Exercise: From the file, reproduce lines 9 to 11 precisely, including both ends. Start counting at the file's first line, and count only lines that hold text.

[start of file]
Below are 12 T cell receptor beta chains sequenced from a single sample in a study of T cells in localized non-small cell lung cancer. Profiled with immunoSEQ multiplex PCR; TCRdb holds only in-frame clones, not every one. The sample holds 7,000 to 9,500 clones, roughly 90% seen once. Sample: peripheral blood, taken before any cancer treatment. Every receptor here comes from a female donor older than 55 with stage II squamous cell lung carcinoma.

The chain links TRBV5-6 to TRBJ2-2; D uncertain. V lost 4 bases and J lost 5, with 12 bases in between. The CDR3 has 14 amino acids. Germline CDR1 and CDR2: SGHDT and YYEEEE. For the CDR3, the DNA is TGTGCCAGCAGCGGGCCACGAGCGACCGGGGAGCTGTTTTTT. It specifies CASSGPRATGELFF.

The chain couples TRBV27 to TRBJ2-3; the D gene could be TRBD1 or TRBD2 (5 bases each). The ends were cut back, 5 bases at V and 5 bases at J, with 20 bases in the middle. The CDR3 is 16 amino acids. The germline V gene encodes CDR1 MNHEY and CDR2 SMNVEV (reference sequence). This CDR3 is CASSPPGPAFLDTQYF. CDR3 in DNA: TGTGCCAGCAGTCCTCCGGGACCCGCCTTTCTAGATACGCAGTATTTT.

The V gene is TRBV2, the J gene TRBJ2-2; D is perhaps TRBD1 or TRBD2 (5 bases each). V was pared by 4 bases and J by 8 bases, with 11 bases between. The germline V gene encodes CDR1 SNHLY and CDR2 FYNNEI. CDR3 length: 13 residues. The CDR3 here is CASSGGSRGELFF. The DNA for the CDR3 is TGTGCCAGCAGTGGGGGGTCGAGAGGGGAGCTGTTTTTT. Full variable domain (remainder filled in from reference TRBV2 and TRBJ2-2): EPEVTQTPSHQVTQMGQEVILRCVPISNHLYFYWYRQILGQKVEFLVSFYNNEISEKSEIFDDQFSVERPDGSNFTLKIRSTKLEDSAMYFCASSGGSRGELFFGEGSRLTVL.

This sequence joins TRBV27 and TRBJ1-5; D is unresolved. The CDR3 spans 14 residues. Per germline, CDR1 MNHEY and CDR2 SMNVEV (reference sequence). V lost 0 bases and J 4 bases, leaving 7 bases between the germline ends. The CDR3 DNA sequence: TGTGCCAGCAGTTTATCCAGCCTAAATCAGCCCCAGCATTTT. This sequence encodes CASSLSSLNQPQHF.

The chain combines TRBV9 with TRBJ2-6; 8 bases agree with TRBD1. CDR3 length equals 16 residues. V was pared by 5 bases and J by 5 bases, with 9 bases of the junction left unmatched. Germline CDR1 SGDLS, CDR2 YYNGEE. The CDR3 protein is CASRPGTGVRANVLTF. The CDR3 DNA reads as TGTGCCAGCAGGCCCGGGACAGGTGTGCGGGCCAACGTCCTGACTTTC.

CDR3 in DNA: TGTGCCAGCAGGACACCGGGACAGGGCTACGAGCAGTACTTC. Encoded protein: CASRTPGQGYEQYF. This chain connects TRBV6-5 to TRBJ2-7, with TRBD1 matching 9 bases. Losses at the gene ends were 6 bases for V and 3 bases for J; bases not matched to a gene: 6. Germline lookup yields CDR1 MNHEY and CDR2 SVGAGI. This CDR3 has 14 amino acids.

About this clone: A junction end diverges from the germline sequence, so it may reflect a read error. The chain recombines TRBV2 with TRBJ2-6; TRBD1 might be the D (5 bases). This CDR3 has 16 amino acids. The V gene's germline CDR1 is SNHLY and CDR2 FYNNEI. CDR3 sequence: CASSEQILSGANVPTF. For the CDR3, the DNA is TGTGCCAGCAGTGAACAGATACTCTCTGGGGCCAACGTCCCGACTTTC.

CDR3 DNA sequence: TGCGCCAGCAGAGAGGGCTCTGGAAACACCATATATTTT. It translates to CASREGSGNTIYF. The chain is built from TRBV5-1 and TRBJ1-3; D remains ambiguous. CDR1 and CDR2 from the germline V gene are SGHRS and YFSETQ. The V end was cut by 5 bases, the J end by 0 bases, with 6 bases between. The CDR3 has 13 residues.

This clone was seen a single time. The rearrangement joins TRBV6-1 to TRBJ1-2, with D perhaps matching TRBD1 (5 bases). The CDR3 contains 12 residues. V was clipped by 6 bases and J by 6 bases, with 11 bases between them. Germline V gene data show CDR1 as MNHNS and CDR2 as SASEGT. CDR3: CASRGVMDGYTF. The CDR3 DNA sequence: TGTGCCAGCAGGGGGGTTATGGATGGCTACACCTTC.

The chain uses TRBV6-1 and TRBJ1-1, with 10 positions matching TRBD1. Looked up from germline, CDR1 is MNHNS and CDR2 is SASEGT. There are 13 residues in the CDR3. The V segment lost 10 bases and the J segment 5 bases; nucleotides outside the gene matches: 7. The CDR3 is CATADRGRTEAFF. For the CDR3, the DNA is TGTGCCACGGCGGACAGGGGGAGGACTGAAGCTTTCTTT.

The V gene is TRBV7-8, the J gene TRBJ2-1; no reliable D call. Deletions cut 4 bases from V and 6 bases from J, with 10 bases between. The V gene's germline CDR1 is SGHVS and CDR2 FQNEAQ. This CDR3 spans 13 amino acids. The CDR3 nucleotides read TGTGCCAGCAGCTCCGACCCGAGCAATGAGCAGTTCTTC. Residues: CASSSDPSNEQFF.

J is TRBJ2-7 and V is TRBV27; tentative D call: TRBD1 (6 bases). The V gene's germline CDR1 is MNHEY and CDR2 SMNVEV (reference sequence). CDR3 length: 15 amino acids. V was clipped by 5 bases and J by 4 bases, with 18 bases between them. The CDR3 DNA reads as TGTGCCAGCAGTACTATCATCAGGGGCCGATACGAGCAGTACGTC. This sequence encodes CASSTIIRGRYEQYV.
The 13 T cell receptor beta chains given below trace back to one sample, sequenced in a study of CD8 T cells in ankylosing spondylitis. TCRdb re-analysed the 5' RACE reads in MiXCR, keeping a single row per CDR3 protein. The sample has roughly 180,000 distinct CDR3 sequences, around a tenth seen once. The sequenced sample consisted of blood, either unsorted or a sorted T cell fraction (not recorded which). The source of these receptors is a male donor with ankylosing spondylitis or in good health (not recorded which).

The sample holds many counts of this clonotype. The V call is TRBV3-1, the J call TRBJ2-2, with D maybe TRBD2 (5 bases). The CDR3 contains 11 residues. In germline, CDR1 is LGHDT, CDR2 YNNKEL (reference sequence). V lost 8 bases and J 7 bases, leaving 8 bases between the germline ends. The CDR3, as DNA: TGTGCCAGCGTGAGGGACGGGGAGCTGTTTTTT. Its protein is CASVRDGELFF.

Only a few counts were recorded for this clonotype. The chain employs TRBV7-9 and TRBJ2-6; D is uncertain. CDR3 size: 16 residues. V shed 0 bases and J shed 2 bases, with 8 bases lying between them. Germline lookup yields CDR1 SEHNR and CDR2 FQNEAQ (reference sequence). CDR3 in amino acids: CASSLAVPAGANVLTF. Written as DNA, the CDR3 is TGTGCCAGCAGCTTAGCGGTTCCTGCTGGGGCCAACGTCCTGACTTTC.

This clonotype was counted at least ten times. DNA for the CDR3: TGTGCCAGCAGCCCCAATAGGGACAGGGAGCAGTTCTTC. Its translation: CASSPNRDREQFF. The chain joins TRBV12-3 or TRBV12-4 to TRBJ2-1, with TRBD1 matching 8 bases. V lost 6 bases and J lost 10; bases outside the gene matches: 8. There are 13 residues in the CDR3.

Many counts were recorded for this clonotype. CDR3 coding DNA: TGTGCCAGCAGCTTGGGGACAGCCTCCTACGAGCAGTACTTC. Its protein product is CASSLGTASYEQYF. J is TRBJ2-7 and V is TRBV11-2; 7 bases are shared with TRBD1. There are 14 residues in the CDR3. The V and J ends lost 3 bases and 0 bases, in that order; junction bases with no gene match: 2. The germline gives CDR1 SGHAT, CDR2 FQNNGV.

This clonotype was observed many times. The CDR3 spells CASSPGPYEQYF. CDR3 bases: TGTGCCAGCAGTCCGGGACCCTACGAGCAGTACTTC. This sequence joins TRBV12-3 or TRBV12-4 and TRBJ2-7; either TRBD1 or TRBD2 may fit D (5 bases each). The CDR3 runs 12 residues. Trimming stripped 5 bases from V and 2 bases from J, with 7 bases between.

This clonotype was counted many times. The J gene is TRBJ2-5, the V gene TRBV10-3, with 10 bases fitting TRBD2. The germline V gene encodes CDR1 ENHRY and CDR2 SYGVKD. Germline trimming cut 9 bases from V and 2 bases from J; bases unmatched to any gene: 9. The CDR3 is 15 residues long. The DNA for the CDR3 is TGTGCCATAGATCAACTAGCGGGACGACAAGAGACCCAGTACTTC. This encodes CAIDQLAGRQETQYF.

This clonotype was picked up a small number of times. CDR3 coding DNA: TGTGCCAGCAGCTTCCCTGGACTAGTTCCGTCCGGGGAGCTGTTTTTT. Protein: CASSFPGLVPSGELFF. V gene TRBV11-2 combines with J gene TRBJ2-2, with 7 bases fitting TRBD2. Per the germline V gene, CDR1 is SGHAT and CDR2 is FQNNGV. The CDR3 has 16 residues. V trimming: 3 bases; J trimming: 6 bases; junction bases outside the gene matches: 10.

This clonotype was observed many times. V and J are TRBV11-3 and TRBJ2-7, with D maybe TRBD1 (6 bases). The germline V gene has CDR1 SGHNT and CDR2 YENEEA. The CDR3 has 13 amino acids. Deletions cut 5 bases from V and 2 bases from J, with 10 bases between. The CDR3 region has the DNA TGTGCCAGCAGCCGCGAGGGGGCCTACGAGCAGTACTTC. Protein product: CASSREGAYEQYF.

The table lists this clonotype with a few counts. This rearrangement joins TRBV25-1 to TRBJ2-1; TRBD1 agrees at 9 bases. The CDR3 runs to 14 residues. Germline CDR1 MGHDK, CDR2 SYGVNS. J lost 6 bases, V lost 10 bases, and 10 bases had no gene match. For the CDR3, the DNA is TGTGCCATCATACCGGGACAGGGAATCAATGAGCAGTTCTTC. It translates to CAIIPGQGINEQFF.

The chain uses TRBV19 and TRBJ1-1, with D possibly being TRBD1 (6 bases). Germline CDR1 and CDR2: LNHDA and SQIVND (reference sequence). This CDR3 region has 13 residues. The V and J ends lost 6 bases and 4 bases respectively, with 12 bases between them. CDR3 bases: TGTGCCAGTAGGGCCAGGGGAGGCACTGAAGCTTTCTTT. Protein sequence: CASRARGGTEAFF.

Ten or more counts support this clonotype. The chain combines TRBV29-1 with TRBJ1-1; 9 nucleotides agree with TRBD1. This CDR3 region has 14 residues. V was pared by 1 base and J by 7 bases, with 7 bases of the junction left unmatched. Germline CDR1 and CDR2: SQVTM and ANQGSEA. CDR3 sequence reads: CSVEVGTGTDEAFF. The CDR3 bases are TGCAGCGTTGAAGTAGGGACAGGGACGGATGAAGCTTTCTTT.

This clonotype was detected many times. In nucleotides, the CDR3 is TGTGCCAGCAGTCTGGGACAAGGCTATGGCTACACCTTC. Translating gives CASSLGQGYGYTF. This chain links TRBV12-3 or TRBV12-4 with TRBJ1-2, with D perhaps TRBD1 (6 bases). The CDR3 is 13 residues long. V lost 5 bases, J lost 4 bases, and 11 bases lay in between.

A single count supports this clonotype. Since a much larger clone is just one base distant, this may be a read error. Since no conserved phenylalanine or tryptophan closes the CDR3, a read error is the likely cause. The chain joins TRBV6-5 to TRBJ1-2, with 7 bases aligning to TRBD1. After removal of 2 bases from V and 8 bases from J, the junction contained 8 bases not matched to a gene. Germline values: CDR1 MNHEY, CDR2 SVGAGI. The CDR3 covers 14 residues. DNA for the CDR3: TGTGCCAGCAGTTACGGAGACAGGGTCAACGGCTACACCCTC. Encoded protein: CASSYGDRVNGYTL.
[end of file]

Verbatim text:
CDR3 DNA sequence: TGCGCCAGCAGAGAGGGCTCTGGAAACACCATATATTTT. It translates to CASREGSGNTIYF. The chain is built from TRBV5-1 and TRBJ1-3; D remains ambiguous. CDR1 and CDR2 from the germline V gene are SGHRS and YFSETQ. The V end was cut by 5 bases, the J end by 0 bases, with 6 bases between. The CDR3 has 13 residues.

This clone was seen a single time. The rearrangement joins TRBV6-1 to TRBJ1-2, with D perhaps matching TRBD1 (5 bases). The CDR3 contains 12 residues. V was clipped by 6 bases and J by 6 bases, with 11 bases between them. Germline V gene data show CDR1 as MNHNS and CDR2 as SASEGT. CDR3: CASRGVMDGYTF. The CDR3 DNA sequence: TGTGCCAGCAGGGGGGTTATGGATGGCTACACCTTC.

The chain uses TRBV6-1 and TRBJ1-1, with 10 positions matching TRBD1. Looked up from germline, CDR1 is MNHNS and CDR2 is SASEGT. There are 13 residues in the CDR3. The V segment lost 10 bases and the J segment 5 bases; nucleotides outside the gene matches: 7. The CDR3 is CATADRGRTEAFF. For the CDR3, the DNA is TGTGCCACGGCGGACAGGGGGAGGACTGAAGCTTTCTTT.